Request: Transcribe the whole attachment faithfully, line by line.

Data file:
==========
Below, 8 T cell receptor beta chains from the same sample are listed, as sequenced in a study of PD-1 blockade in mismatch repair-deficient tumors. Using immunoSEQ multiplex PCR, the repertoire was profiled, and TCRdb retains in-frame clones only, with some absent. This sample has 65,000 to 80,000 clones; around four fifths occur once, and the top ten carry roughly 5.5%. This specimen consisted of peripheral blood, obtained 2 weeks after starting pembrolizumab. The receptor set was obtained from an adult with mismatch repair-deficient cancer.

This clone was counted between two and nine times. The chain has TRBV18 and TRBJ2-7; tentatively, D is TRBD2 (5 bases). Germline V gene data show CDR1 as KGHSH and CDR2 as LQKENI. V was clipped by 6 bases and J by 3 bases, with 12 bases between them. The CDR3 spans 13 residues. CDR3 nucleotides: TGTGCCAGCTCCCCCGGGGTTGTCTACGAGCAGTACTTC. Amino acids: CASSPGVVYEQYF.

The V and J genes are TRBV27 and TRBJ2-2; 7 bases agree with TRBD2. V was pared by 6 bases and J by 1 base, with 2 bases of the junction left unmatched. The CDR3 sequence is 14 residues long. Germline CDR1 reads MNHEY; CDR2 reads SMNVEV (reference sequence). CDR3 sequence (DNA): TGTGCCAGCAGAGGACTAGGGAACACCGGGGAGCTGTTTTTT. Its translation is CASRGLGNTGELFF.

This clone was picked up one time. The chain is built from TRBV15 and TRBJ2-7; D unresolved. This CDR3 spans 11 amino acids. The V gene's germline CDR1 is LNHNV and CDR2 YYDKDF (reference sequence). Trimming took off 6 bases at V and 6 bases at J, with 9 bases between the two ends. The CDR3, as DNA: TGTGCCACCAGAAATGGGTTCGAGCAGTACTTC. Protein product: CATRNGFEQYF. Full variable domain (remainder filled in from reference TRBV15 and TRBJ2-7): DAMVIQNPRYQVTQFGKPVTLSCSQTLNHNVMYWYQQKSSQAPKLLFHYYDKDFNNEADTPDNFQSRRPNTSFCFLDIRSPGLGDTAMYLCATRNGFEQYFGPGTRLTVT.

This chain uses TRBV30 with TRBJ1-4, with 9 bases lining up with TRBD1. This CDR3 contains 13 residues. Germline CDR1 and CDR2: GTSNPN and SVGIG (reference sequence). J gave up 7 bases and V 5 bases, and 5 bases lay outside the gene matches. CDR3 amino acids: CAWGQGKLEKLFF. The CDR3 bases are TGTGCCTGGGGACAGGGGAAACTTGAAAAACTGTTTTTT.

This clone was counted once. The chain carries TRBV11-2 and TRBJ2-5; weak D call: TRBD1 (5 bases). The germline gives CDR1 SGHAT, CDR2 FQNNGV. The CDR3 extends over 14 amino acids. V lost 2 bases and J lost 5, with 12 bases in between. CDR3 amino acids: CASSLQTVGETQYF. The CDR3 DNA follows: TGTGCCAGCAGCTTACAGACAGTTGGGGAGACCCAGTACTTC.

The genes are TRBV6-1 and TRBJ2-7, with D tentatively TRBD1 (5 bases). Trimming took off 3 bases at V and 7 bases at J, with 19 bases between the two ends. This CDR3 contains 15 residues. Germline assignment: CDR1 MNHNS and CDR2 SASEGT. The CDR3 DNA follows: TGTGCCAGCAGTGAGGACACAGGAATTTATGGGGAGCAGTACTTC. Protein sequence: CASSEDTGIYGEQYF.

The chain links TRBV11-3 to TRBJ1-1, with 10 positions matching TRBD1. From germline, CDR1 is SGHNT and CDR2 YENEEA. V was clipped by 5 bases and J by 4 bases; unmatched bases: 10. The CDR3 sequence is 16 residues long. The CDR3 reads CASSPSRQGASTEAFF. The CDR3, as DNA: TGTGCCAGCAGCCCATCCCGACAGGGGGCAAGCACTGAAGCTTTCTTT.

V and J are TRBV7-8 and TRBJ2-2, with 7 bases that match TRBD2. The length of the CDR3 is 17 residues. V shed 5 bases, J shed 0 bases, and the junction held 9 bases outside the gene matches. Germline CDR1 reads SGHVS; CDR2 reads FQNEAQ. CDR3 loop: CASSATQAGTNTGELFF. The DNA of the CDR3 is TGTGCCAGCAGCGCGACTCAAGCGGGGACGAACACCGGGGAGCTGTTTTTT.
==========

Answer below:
Below, 8 T cell receptor beta chains from the same sample are listed, as sequenced in a study of PD-1 blockade in mismatch repair-deficient tumors. Using immunoSEQ multiplex PCR, the repertoire was profiled, and TCRdb retains in-frame clones only, with some absent. This sample has 65,000 to 80,000 clones; around four fifths occur once, and the top ten carry roughly 5.5%. This specimen consisted of peripheral blood, obtained 2 weeks after starting pembrolizumab. The receptor set was obtained from an adult with mismatch repair-deficient cancer.

This clone was counted between two and nine times. The chain has TRBV18 and TRBJ2-7; tentatively, D is TRBD2 (5 bases). Germline V gene data show CDR1 as KGHSH and CDR2 as LQKENI. V was clipped by 6 bases and J by 3 bases, with 12 bases between them. The CDR3 spans 13 residues. CDR3 nucleotides: TGTGCCAGCTCCCCCGGGGTTGTCTACGAGCAGTACTTC. Amino acids: CASSPGVVYEQYF.

The V and J genes are TRBV27 and TRBJ2-2; 7 bases agree with TRBD2. V was pared by 6 bases and J by 1 base, with 2 bases of the junction left unmatched. The CDR3 sequence is 14 residues long. Germline CDR1 reads MNHEY; CDR2 reads SMNVEV (reference sequence). CDR3 sequence (DNA): TGTGCCAGCAGAGGACTAGGGAACACCGGGGAGCTGTTTTTT. Its translation is CASRGLGNTGELFF.

This clone was picked up one time. The chain is built from TRBV15 and TRBJ2-7; D unresolved. This CDR3 spans 11 amino acids. The V gene's germline CDR1 is LNHNV and CDR2 YYDKDF (reference sequence). Trimming took off 6 bases at V and 6 bases at J, with 9 bases between the two ends. The CDR3, as DNA: TGTGCCACCAGAAATGGGTTCGAGCAGTACTTC. Protein product: CATRNGFEQYF. Full variable domain (remainder filled in from reference TRBV15 and TRBJ2-7): DAMVIQNPRYQVTQFGKPVTLSCSQTLNHNVMYWYQQKSSQAPKLLFHYYDKDFNNEADTPDNFQSRRPNTSFCFLDIRSPGLGDTAMYLCATRNGFEQYFGPGTRLTVT.

This chain uses TRBV30 with TRBJ1-4, with 9 bases lining up with TRBD1. This CDR3 contains 13 residues. Germline CDR1 and CDR2: GTSNPN and SVGIG (reference sequence). J gave up 7 bases and V 5 bases, and 5 bases lay outside the gene matches. CDR3 amino acids: CAWGQGKLEKLFF. The CDR3 bases are TGTGCCTGGGGACAGGGGAAACTTGAAAAACTGTTTTTT.

This clone was counted once. The chain carries TRBV11-2 and TRBJ2-5; weak D call: TRBD1 (5 bases). The germline gives CDR1 SGHAT, CDR2 FQNNGV. The CDR3 extends over 14 amino acids. V lost 2 bases and J lost 5, with 12 bases in between. CDR3 amino acids: CASSLQTVGETQYF. The CDR3 DNA follows: TGTGCCAGCAGCTTACAGACAGTTGGGGAGACCCAGTACTTC.

The genes are TRBV6-1 and TRBJ2-7, with D tentatively TRBD1 (5 bases). Trimming took off 3 bases at V and 7 bases at J, with 19 bases between the two ends. This CDR3 contains 15 residues. Germline assignment: CDR1 MNHNS and CDR2 SASEGT. The CDR3 DNA follows: TGTGCCAGCAGTGAGGACACAGGAATTTATGGGGAGCAGTACTTC. Protein sequence: CASSEDTGIYGEQYF.

The chain links TRBV11-3 to TRBJ1-1, with 10 positions matching TRBD1. From germline, CDR1 is SGHNT and CDR2 YENEEA. V was clipped by 5 bases and J by 4 bases; unmatched bases: 10. The CDR3 sequence is 16 residues long. The CDR3 reads CASSPSRQGASTEAFF. The CDR3, as DNA: TGTGCCAGCAGCCCATCCCGACAGGGGGCAAGCACTGAAGCTTTCTTT.

V and J are TRBV7-8 and TRBJ2-2, with 7 bases that match TRBD2. The length of the CDR3 is 17 residues. V shed 5 bases, J shed 0 bases, and the junction held 9 bases outside the gene matches. Germline CDR1 reads SGHVS; CDR2 reads FQNEAQ. CDR3 loop: CASSATQAGTNTGELFF. The DNA of the CDR3 is TGTGCCAGCAGCGCGACTCAAGCGGGGACGAACACCGGGGAGCTGTTTTTT.